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Ann Rehabil Med. 2017 Feb;41(1):51-57. doi: 10.5535/arm.2017.41.1.51. Epub 2017 Feb 28.

Accuracy of Ultrasound-Guided and Non-ultrasound-Guided Botulinum Toxin Injection Into Cadaver Salivary Glands.

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1
Department of Rehabilitation Medicine, St. Paul's Hospital, College of Medicine, The Catholic University of Korea, Seoul, Korea.

Abstract

OBJECTIVE:

To compare the accuracy of ultrasound (US)-guided and non-US-guided botulinum toxin (BTX) injection into the salivary glands (parotid and submandibular glands) of cadavers.

METHODS:

Two rehabilitation physician injected dye into three sites in the salivary glands (two sites in the parotid gland and one site in the submandibular gland) on one side of each cadaver (one was injected on the right side, while the other was injected on the left side), using either a non-US-guided injection procedure based on superficial landmarks or a US-guided procedure. Orange dye was used for the US-guided procedure, and green dye was used for the blind procedure. Two physicians uninvolved with the injection procedures and who were blinded to the method of injection dissected the cadavers to identify whether the dye was accurately injected into each target site.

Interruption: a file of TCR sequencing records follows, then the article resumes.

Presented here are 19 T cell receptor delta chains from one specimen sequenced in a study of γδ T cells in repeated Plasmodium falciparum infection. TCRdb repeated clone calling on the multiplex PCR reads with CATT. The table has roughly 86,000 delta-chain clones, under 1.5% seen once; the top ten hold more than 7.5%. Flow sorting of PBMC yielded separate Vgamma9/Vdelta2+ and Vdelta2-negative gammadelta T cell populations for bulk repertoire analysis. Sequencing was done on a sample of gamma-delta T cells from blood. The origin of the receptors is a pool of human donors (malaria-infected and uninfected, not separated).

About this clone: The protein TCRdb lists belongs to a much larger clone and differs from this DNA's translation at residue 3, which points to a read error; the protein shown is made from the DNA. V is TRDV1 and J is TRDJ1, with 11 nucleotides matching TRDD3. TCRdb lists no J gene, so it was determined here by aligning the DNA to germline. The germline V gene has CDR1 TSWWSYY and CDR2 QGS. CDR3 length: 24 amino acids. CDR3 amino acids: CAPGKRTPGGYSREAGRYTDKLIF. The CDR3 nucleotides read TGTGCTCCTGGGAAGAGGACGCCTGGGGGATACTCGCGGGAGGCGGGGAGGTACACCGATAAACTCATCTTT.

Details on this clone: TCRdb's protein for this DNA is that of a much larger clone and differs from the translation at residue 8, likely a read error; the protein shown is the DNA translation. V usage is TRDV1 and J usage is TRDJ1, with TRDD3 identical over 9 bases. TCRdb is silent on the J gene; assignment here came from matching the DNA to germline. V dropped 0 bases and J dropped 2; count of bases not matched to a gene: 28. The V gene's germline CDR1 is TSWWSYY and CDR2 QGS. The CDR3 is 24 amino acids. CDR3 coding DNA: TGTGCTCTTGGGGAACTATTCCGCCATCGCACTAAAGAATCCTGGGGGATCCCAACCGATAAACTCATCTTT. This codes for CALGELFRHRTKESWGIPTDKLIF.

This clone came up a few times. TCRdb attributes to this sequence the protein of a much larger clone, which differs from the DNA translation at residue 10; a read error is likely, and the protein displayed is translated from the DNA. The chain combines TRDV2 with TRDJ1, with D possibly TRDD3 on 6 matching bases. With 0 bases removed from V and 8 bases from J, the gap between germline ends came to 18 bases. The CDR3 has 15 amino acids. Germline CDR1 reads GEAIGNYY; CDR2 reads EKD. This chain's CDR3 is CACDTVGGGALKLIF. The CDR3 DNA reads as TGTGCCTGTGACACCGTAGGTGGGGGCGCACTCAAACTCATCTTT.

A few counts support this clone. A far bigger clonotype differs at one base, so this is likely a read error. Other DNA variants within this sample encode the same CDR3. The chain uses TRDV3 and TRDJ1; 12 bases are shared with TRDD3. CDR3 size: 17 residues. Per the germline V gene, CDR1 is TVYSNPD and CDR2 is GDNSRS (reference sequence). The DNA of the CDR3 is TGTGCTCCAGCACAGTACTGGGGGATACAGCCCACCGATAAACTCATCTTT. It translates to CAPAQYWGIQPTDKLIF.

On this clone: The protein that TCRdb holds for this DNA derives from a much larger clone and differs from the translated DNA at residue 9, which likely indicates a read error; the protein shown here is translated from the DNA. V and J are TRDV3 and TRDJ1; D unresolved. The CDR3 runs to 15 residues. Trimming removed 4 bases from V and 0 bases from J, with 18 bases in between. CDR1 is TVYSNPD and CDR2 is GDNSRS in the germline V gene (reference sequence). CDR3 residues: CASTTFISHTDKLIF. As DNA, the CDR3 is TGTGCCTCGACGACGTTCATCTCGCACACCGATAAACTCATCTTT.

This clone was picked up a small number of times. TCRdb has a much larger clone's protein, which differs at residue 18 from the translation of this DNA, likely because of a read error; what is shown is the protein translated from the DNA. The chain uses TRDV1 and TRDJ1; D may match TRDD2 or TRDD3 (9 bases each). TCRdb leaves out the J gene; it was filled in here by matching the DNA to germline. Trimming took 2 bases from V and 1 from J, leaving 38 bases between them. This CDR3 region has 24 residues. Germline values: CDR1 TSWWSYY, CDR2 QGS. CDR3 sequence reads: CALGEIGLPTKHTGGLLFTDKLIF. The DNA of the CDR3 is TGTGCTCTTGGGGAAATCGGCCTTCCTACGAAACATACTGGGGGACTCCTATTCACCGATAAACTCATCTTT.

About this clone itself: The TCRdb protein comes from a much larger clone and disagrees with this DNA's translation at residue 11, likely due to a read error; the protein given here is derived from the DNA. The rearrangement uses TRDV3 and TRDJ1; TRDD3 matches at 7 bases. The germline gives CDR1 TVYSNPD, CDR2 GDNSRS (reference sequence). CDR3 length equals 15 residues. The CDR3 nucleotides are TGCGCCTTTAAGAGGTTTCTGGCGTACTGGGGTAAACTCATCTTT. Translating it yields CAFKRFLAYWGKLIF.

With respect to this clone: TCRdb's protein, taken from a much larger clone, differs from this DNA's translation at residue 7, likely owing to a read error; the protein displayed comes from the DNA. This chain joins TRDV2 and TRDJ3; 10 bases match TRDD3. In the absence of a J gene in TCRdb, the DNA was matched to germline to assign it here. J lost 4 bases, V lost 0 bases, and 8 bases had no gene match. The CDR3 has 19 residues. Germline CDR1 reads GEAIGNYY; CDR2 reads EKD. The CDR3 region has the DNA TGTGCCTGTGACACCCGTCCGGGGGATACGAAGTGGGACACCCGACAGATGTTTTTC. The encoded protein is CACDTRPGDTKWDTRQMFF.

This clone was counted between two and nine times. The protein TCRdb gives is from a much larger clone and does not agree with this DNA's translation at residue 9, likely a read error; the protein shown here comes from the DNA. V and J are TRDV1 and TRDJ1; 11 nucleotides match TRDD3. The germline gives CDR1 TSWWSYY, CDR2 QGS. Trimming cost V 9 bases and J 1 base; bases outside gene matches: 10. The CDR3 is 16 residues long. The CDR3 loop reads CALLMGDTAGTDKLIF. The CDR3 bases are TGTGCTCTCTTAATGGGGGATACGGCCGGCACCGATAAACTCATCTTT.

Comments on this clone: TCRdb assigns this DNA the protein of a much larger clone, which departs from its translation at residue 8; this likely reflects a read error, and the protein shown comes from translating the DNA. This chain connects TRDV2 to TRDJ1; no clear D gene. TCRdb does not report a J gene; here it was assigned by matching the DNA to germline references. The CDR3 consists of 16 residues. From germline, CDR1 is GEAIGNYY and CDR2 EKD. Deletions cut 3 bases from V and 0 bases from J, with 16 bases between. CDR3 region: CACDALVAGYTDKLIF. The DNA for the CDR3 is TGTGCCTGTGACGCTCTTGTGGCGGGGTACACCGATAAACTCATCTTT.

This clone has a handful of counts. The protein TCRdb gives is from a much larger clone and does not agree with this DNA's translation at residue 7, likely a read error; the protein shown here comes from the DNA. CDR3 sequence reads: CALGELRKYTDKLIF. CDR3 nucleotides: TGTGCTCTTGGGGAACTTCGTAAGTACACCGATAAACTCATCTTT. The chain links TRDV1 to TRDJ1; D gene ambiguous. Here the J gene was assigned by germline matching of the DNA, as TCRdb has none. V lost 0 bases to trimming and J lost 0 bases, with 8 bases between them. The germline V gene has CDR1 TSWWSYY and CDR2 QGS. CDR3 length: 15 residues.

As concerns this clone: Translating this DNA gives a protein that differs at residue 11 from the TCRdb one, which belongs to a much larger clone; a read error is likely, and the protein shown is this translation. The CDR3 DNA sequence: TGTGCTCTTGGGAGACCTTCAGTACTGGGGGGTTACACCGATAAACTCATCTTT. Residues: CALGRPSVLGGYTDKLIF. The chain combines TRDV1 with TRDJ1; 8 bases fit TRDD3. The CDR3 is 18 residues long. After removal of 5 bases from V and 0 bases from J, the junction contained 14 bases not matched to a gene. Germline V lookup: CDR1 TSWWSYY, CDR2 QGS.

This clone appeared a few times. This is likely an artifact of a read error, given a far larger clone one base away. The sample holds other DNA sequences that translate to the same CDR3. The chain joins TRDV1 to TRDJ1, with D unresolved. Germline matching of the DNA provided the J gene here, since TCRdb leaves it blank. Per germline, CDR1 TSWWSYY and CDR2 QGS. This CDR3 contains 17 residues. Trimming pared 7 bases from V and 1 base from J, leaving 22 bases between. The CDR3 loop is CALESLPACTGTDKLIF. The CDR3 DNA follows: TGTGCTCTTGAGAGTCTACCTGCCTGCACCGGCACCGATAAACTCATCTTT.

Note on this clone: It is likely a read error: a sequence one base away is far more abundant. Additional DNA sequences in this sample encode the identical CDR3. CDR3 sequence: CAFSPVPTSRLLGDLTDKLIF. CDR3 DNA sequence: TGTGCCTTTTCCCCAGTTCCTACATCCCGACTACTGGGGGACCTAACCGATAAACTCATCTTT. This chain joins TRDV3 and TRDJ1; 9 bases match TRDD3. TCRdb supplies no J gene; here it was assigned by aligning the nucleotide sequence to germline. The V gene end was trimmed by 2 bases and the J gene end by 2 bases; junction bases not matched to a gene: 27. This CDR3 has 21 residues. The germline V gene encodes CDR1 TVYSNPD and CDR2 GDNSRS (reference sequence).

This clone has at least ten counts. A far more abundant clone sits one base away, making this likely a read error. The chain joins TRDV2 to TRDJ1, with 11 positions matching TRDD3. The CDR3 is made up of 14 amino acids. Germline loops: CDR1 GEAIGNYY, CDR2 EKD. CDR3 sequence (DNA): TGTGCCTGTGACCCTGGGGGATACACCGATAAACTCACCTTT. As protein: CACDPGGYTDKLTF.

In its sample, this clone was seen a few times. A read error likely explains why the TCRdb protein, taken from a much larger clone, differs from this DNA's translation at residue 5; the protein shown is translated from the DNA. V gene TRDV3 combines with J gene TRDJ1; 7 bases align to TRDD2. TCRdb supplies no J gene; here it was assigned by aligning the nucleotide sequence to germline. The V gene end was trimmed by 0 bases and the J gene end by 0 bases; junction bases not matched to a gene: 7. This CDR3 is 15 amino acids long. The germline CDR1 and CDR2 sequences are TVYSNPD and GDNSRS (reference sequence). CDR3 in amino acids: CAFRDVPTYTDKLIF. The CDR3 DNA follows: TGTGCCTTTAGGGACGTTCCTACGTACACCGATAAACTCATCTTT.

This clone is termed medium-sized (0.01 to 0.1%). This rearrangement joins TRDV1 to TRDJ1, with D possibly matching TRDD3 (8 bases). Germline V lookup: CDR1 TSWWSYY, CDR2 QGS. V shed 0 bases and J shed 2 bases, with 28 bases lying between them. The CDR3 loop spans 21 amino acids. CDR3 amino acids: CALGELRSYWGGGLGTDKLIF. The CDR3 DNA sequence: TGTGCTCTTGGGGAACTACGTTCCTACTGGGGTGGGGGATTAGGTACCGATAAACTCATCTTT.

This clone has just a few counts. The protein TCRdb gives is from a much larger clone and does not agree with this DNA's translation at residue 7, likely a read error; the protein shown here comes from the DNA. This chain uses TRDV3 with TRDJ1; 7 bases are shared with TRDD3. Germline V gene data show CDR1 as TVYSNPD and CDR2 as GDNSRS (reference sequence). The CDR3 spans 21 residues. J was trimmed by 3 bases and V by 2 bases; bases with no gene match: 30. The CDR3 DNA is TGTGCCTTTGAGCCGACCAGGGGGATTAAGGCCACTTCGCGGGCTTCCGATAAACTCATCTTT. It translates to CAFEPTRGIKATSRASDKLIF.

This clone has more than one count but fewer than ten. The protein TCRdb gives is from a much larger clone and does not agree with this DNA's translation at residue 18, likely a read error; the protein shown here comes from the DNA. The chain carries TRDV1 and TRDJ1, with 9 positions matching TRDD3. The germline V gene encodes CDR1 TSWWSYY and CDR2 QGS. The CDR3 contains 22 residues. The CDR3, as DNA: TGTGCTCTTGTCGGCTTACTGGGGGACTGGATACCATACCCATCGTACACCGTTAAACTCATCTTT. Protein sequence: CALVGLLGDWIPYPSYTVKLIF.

RESULTS:

The accuracies of the blind and US-guided injections into the parotid gland were 79.17% and 95.83%, respectively. In the submandibular gland, the accuracies of the blind and US-guided injections were 50.00% and 91.67%, respectively. The difference in accuracy between the two procedures was statistically significant only in the submandibular gland (p=0.025). There were no significant differences in the accuracy of US-guided and non-US-guided injections between the two physicians for the two sites in the parotid gland (p=0.278 and p=0.146, respectively).

CONCLUSION:

US-guided BTX injection into the submandibular gland offers significantly greater accuracy over blind injection. For the treatment of drooling by injecting BTX into the submandibular gland, clinicians should consider using US guidance for improved accuracy.

KEYWORDS:

Botulinum toxins; Sialorrhea; Ultrasonography

Conflict of interest statement

CONFLICT OF INTEREST: No potential conflict of interest relevant to this article was reported.

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